Do I think this song is about me?
In the last The Week That Was I wrote about the weirdest thing I'd ever seen; what I came across this week may actually top that.
Yeah, it's a YouTube video of a song by The Sensational Mary Barclay Band, called, of all things, Jamie Wright.
That's my name!
Really, it shouldn't have come as much of a shock as it did. I have one of the most common given names (which is actually James; Jamie is just what I go by, mostly because I think it suits me more than James); Wright is also a very common name amongst people of English descent – though, as noted in this post, 'my' branch of the Wright family comes via the USA.
So I have kind of experienced this before in real life – in the 1980s there was (and still is) Dr James Wright, who showed up on tv from time to time.
Then there's Jaime (note spelling) Wright, a model and shoe designer from Murray Bridge, South Australia. Her name gets the most hits on Google; this may or may not be because one of the things she models is bikinis.
A Jamie Wright plays ice hockey in the US NHL; another is a web designer.
The name – James Wright – turned up in a movie, That Thing Called Love, played by the late River Phoenix in one of his last films. Watching that was a similar kind of odd 'cause the name gets spoken over a loudspeaker, something along the lines of 'James Wright to the stage; James Wright' – and when I heard it, I nearly fell off my chair in shock.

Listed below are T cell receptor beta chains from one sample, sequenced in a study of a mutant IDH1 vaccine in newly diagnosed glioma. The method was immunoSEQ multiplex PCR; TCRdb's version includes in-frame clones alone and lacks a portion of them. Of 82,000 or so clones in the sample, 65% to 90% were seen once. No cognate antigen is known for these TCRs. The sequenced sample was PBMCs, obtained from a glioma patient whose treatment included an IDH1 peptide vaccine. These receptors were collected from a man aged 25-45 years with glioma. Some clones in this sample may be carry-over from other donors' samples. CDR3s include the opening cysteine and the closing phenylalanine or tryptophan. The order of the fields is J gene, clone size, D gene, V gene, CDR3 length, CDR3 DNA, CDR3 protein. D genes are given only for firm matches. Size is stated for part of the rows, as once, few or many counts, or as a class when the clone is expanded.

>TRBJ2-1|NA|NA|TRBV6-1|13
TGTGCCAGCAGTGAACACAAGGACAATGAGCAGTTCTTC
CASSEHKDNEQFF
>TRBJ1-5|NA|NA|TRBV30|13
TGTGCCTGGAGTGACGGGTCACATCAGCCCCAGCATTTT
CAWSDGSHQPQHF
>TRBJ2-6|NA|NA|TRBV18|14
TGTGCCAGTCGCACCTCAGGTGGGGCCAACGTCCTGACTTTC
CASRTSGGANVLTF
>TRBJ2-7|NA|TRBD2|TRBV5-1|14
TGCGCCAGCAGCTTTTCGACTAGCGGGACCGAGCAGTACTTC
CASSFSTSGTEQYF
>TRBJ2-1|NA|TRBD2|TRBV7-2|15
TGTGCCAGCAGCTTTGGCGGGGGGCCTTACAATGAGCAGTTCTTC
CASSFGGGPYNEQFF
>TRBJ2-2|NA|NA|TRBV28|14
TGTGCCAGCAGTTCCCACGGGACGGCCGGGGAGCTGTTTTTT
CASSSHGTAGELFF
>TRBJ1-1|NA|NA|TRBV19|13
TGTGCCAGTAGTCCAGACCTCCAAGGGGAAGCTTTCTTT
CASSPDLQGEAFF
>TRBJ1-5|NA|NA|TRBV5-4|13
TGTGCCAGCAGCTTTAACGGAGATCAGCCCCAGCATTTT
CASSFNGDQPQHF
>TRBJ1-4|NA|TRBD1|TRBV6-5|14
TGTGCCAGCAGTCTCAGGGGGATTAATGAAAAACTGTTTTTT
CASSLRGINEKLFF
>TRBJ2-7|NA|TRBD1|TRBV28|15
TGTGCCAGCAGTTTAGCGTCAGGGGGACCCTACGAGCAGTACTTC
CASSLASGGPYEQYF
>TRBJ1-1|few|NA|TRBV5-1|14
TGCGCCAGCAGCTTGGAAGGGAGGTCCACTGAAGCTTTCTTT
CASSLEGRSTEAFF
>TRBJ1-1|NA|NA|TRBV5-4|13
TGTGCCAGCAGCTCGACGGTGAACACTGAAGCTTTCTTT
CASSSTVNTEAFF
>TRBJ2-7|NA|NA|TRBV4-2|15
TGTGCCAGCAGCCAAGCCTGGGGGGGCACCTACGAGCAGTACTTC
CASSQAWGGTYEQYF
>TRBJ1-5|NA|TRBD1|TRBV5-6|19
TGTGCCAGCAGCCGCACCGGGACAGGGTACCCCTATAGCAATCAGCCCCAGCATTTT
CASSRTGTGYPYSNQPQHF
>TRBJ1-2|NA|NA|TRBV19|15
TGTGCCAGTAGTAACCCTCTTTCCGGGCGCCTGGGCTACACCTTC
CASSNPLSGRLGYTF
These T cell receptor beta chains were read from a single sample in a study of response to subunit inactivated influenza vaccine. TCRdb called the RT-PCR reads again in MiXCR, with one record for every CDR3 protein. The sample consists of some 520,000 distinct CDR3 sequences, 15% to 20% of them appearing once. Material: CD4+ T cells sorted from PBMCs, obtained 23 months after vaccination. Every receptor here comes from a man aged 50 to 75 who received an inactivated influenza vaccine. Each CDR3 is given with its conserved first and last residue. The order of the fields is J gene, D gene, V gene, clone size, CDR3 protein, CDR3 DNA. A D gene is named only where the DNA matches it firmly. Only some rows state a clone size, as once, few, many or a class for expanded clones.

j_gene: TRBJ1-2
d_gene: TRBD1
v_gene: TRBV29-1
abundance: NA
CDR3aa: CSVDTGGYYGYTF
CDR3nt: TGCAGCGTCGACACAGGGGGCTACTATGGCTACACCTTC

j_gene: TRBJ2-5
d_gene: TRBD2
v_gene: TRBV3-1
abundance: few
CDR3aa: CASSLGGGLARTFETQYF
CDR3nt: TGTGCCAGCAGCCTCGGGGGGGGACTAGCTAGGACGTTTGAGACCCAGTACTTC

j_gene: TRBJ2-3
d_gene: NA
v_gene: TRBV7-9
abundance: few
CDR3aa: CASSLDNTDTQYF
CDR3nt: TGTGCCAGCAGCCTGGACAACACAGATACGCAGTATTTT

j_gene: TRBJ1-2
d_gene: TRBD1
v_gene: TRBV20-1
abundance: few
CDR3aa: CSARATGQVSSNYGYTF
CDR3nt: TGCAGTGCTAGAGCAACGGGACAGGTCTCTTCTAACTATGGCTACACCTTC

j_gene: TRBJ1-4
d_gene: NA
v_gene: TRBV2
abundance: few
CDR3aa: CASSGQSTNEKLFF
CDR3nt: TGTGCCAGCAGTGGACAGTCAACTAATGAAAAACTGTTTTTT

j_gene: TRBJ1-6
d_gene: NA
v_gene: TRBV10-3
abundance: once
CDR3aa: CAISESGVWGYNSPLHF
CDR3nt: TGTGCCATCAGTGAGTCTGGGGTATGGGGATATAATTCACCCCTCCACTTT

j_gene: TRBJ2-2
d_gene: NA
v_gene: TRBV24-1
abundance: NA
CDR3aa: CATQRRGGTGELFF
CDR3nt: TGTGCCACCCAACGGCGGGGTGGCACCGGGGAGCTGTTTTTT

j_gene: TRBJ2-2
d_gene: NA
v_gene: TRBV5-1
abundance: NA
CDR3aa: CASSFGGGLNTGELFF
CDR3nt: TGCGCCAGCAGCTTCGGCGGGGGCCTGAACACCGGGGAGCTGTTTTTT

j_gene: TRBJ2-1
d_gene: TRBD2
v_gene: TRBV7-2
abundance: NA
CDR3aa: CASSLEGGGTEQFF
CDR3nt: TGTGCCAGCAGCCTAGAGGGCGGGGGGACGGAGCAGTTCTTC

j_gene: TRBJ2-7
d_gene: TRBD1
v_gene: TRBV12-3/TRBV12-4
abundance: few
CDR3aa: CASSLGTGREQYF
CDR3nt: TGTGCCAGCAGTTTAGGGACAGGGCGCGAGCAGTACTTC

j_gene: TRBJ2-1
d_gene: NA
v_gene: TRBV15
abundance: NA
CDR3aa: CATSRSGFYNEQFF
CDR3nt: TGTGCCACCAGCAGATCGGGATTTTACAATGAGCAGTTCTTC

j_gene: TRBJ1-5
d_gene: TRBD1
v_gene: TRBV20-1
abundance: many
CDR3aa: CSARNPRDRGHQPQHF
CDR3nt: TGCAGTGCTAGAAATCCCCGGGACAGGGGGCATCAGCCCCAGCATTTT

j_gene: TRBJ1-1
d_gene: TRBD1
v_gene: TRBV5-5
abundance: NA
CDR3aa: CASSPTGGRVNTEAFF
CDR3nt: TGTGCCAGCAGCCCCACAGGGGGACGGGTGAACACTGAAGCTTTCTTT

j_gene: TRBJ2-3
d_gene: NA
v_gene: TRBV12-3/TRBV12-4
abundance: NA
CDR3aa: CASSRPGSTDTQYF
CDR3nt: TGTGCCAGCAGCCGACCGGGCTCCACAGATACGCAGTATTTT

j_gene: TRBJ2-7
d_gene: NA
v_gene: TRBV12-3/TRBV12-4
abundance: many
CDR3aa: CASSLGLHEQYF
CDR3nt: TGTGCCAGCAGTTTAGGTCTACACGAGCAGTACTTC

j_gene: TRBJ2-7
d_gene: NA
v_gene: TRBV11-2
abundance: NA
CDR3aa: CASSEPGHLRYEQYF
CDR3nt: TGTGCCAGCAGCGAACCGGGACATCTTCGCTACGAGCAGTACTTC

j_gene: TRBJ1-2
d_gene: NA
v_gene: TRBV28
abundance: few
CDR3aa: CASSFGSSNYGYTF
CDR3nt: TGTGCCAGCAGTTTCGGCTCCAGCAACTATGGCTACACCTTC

Anyway, back to the song.
Obviously, at no point did I consider that the Jamie Wright in the song was me because – a) the person the lyrics describe isn't anything like me, and b) the band is from Scotland.
It's still an odd feeling though. But, my name aside, it's actually a really nice song – Mary Barclay has a great voice – and I'm glad I came across it. I even became a fan of the band on Facebook, and have had a conversation with Mary about it.
Maybe if my plans to get to Scotland for the Edinburgh Fringe some time in the next few years comes to fruition they'll be playing somewhere I can see them.
I saw Blue Valentine this week, and it was an interesting film, if not an especially pleasant one; the sort of thing I'd describe as something I respected, as opposed to enjoyed.
Starring Ryan Gosling and Michelle Williams, it's the story of Dean and Cindy, a couple with a young daughter; right from the start, though, it's made clear that not all is well between the two, and it doesn't seem to be getting better. Over the course of the film there are flashbacks to how the two met, and other key moments in their relationship.
It's not by any standards a happy film. What does make it worth seeing – if you're okay with the bleakness – is how damn realistic it all is. As a result, watching it is kind of voyeuristic, and (for me at least) grating and difficult to watch.
But it's a reminder of why Ryan Gosling is one of the best actors around, and why Michelle Williams was far, far better than Dawson's Creek would have you think.
Anne Hathaway, Glee and Batman number three
If you've read this post1 you'll be aware I've a fondness for Anne Hathaway. So, I was very pleased to hear about her upcoming schedule – a) she's doing an episode of Glee, and b) she's going to be playing Catwoman in the next Batman film.
Now, I'm a Glee fan – I wrote about it in a The Week That Was you can find here – and, while I don't think the more recent episodes are as good as the earlier ones, it's still enjoyable. So this is really a bonus rather than a game-changer like it is for Batman.
Because, unlike just about everyone else I know, I really haven't liked the new Batman films very much at all.